New Home Sales
New US single-family home sales surged to a more than 8 year high in April, prices hit a record high as well offering further evidence of a pick-up in economic growth early in the second quarter. April’s annualized rate came in at 619,000, the highest rate since January of 2008.The data includes a large 39,000 net upward revision to the two months prior. The monthly gain of 16.6 percent is the largest monthly increase since January 1992. Prices also had a large upturn, increasing by 7.8 percent in the month to a record median price of $321,100, and up a plus 9.7 percent from last year. This surge in sales is a negative for supply as supply relative to sales fell sharply to 4.7 months from 5.5 months. The total number of new homes for sale was down only by 1,000 to 243,000. Year on year total sales are up 23.8 percent and the median price is now well above the 6 percent rate where housing appreciation has been trending.
Total mortgage application volume increased by 2.3 percent on a seasonally adjusted basis compared to the previous week. Year on year total applications are nearly 24 percent higher. Purchase applications increased by 5 percent from the prior week and were the driving factor in total volume this week. Refinancing activity managed to post a gain of 0.4 percent despite slightly higher rates. Purchase applications were 17 percent higher than they were a year ago, a gain that points to continuing strength of a very strong housing market.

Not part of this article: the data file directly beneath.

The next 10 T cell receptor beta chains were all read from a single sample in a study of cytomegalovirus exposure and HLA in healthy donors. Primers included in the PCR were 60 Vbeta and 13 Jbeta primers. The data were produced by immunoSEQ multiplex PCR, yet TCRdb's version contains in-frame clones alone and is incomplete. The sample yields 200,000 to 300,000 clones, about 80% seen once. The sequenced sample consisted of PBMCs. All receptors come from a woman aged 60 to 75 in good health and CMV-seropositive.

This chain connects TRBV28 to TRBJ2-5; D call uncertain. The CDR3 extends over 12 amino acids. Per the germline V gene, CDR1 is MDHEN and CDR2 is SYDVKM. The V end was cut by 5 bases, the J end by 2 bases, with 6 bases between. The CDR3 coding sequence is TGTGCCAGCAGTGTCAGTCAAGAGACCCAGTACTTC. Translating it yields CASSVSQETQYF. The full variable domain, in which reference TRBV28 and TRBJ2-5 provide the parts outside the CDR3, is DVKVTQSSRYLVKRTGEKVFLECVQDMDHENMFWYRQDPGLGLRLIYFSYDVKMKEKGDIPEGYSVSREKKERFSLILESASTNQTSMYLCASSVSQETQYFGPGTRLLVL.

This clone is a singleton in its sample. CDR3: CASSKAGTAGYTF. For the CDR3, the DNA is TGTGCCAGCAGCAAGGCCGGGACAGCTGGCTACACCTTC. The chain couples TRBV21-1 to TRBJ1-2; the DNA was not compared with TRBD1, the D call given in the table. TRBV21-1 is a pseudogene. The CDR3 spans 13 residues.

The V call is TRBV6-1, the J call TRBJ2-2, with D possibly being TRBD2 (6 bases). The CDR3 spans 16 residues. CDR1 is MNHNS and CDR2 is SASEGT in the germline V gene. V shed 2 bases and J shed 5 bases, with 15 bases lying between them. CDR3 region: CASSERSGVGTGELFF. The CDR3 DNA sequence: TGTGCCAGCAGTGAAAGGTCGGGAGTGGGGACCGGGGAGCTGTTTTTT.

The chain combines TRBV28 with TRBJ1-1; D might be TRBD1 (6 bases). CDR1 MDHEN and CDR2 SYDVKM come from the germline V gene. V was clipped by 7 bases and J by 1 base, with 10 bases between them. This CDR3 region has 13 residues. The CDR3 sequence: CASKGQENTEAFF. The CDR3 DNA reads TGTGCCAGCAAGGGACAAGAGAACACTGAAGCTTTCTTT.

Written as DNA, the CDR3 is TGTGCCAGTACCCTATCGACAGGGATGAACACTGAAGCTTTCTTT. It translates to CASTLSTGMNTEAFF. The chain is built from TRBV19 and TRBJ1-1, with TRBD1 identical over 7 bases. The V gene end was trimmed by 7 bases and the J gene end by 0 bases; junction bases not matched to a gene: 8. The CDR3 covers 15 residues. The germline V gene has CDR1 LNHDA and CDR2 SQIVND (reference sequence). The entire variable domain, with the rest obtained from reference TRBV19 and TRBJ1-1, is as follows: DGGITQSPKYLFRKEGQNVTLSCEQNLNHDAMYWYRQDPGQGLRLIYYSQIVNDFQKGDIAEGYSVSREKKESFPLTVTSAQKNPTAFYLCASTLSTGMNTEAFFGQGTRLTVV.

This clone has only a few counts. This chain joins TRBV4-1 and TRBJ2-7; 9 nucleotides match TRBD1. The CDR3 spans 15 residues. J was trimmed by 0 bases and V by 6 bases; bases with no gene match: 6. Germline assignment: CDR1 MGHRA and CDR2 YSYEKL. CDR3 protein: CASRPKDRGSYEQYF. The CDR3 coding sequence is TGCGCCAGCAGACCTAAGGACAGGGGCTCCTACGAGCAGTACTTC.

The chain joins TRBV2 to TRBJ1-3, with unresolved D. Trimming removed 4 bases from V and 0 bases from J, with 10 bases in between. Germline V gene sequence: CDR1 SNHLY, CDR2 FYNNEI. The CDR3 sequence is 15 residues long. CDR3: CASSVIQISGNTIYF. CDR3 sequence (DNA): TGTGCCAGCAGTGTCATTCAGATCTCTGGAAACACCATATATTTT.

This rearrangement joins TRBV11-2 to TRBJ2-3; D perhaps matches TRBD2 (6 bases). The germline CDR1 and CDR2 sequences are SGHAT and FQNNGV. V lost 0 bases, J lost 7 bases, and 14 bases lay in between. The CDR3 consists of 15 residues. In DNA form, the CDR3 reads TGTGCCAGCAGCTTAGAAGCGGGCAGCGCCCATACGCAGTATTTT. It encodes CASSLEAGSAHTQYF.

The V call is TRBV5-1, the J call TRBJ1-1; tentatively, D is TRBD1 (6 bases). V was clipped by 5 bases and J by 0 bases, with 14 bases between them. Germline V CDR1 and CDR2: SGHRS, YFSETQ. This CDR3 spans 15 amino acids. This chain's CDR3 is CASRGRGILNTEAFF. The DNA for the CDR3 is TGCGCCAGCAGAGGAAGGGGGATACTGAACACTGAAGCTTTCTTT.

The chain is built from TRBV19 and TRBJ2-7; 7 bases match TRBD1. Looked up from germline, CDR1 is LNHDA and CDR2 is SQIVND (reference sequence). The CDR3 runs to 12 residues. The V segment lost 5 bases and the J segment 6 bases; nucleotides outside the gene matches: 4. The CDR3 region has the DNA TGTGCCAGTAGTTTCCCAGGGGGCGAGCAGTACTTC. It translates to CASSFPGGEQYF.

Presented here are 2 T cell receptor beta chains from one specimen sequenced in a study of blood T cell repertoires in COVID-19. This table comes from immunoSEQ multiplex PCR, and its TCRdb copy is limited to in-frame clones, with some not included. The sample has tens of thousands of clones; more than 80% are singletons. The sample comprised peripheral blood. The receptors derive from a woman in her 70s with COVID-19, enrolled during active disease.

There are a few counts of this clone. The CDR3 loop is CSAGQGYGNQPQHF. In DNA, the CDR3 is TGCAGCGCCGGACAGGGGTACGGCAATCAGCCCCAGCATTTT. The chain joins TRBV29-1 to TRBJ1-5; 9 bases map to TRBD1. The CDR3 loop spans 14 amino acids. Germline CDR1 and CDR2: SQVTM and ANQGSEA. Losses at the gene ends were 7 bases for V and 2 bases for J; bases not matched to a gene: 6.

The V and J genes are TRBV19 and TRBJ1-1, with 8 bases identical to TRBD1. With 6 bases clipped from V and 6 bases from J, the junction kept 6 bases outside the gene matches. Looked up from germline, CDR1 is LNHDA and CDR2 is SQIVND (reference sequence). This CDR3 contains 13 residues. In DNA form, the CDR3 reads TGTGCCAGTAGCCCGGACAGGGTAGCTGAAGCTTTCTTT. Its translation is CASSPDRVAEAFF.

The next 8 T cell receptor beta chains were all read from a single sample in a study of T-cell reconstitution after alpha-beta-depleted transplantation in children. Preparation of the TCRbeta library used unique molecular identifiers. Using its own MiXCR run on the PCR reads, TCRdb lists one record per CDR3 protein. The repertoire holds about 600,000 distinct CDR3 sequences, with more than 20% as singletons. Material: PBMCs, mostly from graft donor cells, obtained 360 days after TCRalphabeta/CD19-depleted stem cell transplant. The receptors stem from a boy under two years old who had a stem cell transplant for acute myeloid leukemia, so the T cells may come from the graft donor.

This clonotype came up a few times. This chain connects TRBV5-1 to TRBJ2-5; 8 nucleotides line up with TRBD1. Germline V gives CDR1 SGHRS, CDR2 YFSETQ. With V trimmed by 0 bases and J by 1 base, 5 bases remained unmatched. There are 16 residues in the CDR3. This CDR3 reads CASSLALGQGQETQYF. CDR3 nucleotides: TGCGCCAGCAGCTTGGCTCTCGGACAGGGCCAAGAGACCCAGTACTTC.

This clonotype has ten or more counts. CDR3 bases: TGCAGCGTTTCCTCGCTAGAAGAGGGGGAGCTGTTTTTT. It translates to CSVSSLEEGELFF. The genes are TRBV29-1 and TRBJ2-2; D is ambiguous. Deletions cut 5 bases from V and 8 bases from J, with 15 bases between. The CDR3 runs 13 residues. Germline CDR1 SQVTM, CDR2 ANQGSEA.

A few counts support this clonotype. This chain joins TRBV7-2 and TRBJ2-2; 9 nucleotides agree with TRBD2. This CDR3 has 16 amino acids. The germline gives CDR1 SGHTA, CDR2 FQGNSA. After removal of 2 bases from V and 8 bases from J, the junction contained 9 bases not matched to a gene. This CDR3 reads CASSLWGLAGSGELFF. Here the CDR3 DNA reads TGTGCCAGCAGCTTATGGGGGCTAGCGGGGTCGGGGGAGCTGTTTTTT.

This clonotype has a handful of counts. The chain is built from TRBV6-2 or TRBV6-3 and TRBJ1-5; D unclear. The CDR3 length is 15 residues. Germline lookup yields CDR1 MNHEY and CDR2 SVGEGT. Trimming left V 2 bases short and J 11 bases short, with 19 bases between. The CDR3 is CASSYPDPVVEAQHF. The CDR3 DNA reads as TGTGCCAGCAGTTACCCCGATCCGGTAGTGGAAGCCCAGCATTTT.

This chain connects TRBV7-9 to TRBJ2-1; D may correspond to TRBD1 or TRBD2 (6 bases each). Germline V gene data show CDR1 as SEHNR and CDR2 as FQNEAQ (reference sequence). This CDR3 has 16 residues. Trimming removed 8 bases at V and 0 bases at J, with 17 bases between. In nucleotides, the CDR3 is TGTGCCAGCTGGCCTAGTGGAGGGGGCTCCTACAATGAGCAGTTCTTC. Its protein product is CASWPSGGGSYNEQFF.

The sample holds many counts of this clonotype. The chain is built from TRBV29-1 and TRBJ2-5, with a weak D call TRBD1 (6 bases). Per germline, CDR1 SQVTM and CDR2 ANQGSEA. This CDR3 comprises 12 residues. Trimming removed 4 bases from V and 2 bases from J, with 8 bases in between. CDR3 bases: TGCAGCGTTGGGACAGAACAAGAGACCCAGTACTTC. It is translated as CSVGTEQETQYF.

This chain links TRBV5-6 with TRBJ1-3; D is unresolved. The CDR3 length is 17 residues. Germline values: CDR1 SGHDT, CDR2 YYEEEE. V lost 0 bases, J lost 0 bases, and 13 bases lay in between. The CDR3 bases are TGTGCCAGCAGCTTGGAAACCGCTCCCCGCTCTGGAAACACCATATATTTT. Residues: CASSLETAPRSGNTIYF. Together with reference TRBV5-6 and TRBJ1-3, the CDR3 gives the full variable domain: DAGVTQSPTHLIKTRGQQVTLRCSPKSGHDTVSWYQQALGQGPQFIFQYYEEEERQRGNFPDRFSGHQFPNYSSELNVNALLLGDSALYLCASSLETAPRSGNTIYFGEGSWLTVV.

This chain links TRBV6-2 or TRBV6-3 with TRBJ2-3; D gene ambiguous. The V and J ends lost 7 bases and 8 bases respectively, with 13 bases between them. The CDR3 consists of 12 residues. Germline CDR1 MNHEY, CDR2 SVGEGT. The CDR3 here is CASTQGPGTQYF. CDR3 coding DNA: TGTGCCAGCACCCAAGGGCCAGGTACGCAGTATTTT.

FHFA House Price Index
After a strong new home sales report and the FHFA house price report the home price appreciation, which has been flat, now appears to be trending higher. The FHFA index for March rose a higher than expected 0.7 percent, for the best reading since September. The year on year rate jumped over the 6 percent line to 6.1 percent for the best reading since October. This report points to consumer strength in the market.
Initial jobless claims fell sizably in the week of May 21st, down 10,000 to a lower than expected 268,000. The 4-week average, however, reflects the prior three weeks of gains and is still rising up 2,750 to 278,500. This is more than 20,000 above the rate a month ago, this points to trouble for the May employment report. Indications from continuing claims are flat. In the lagging data for continuing claims in the week of May 14th, claims rose 10,000 to 2.163 million. The 4-week average was up 8,000 to 2.151 million. The unemployment rate for insured workers remains unchanged at a low level of 1.6 percent.
Pending Home Sales
After a very positive new home sales report, which showed new home sales surging in the month of April, the pending home sales index experienced a similar surge. Up for a third straight monthly gain, pending home sales increased by 5.1 percent in April to a level of 116.3. The index is up now 4.6% from April of 2015, and has had a year over year increase for 20 consecutive months. Gains in the South and West helped to propel pending sales in April to their highest levels since February of 2006 when they were at a level of 117.4. These positive reports point to greater acceleration for final sales of existing homes. This report has turned the housing outlook from modest to sharp growth, in the latest indication of household strength.